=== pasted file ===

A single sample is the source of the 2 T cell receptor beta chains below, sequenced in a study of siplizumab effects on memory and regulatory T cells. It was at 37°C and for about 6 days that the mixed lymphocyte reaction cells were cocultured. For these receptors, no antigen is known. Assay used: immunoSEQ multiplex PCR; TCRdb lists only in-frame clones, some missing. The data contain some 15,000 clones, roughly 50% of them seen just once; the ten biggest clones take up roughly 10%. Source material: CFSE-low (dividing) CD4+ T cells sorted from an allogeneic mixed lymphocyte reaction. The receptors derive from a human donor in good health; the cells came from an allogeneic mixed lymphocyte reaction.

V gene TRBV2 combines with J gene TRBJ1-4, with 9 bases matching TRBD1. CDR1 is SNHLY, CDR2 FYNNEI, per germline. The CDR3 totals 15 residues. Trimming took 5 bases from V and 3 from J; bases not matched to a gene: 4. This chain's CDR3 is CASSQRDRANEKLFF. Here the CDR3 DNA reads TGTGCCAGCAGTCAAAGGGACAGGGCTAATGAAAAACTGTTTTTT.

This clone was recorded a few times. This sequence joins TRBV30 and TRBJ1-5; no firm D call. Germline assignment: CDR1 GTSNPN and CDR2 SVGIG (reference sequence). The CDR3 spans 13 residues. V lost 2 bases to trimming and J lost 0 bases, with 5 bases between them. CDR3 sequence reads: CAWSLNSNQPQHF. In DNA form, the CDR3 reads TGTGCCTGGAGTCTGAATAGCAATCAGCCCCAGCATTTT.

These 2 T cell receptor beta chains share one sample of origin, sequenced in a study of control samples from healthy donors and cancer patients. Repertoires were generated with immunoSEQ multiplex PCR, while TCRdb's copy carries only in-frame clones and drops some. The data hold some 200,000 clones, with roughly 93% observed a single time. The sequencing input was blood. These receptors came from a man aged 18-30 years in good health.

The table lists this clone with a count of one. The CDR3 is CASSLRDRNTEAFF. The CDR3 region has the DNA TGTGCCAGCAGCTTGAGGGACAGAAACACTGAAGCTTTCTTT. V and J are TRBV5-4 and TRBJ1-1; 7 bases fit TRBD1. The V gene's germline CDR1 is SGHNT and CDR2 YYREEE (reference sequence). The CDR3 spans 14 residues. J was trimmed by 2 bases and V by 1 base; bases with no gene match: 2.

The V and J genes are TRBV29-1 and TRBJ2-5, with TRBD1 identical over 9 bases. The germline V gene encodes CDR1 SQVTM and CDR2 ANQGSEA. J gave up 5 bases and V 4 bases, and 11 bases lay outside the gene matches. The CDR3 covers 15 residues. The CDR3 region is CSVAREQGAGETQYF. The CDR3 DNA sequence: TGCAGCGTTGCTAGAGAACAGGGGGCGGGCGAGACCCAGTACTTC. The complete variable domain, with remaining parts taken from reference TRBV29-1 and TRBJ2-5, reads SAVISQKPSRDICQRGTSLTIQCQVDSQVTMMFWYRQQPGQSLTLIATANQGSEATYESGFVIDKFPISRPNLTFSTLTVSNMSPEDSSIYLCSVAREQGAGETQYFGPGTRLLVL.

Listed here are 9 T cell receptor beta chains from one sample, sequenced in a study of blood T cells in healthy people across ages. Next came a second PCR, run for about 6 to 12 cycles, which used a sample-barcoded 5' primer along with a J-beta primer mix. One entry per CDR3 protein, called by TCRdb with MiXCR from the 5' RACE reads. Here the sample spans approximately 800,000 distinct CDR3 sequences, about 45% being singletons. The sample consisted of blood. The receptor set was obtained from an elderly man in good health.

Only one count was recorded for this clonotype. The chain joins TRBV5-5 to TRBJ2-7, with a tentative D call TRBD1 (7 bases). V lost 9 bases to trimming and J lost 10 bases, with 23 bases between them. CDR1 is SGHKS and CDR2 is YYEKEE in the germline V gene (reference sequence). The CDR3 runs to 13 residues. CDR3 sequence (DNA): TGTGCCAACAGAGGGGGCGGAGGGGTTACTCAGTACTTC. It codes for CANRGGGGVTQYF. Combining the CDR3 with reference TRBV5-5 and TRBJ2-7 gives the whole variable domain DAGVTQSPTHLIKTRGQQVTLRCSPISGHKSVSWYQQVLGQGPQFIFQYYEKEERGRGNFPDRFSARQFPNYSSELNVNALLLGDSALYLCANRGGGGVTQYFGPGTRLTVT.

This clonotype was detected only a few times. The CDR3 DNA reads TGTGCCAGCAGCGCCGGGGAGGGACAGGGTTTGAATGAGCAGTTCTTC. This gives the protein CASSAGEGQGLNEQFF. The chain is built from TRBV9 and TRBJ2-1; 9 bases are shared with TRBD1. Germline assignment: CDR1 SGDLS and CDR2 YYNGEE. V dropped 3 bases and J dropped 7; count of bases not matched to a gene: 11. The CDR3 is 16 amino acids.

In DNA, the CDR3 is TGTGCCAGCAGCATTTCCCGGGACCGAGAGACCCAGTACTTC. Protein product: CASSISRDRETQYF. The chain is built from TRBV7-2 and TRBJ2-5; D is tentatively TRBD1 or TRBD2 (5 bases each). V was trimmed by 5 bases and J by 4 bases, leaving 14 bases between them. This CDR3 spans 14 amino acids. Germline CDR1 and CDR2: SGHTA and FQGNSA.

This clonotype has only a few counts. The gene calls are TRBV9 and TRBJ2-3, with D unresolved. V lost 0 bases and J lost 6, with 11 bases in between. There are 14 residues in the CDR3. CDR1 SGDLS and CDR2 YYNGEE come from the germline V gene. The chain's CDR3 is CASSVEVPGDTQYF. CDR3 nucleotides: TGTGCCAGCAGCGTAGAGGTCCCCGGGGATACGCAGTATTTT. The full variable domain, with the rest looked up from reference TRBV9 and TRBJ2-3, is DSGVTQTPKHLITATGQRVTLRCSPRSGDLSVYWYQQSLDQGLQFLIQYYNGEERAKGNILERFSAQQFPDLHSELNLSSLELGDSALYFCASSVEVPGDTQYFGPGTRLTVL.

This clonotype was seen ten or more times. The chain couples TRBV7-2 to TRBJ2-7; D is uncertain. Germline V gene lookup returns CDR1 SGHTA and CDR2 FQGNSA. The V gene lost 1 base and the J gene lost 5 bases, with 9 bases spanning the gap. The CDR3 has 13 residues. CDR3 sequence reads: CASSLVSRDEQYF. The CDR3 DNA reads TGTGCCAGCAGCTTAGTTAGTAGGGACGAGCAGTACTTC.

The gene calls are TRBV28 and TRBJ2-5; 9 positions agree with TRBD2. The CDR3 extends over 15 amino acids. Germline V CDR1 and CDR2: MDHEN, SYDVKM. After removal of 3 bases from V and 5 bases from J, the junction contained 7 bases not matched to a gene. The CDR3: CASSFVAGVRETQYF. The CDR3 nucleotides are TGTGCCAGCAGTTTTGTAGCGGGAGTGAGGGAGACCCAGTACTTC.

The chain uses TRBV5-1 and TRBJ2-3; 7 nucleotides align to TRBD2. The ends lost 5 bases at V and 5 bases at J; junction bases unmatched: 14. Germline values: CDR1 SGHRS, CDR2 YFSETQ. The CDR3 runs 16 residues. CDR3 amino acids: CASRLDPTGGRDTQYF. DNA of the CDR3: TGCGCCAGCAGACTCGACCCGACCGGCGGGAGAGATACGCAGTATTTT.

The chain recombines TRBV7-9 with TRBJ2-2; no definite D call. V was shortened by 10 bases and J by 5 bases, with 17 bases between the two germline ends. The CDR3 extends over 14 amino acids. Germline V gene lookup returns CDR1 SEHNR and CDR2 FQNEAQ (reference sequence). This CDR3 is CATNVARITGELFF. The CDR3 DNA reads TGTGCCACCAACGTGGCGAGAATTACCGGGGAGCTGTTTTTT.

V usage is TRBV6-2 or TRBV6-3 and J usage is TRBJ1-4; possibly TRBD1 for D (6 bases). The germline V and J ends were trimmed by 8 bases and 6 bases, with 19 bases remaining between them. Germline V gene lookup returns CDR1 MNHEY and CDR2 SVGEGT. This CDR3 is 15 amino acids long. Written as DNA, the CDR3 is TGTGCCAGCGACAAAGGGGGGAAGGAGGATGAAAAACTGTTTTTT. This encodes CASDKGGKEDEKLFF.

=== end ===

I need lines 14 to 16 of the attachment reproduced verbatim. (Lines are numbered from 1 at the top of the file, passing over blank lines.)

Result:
The chain uses TRBV5-1 and TRBJ2-3; 7 nucleotides align to TRBD2. The ends lost 5 bases at V and 5 bases at J; junction bases unmatched: 14. Germline values: CDR1 SGHRS, CDR2 YFSETQ. The CDR3 runs 16 residues. CDR3 amino acids: CASRLDPTGGRDTQYF. DNA of the CDR3: TGCGCCAGCAGACTCGACCCGACCGGCGGGAGAGATACGCAGTATTTT.

The chain recombines TRBV7-9 with TRBJ2-2; no definite D call. V was shortened by 10 bases and J by 5 bases, with 17 bases between the two germline ends. The CDR3 extends over 14 amino acids. Germline V gene lookup returns CDR1 SEHNR and CDR2 FQNEAQ (reference sequence). This CDR3 is CATNVARITGELFF. The CDR3 DNA reads TGTGCCACCAACGTGGCGAGAATTACCGGGGAGCTGTTTTTT.

V usage is TRBV6-2 or TRBV6-3 and J usage is TRBJ1-4; possibly TRBD1 for D (6 bases). The germline V and J ends were trimmed by 8 bases and 6 bases, with 19 bases remaining between them. Germline V gene lookup returns CDR1 MNHEY and CDR2 SVGEGT. This CDR3 is 15 amino acids long. Written as DNA, the CDR3 is TGTGCCAGCGACAAAGGGGGGAAGGAGGATGAAAAACTGTTTTTT. This encodes CASDKGGKEDEKLFF.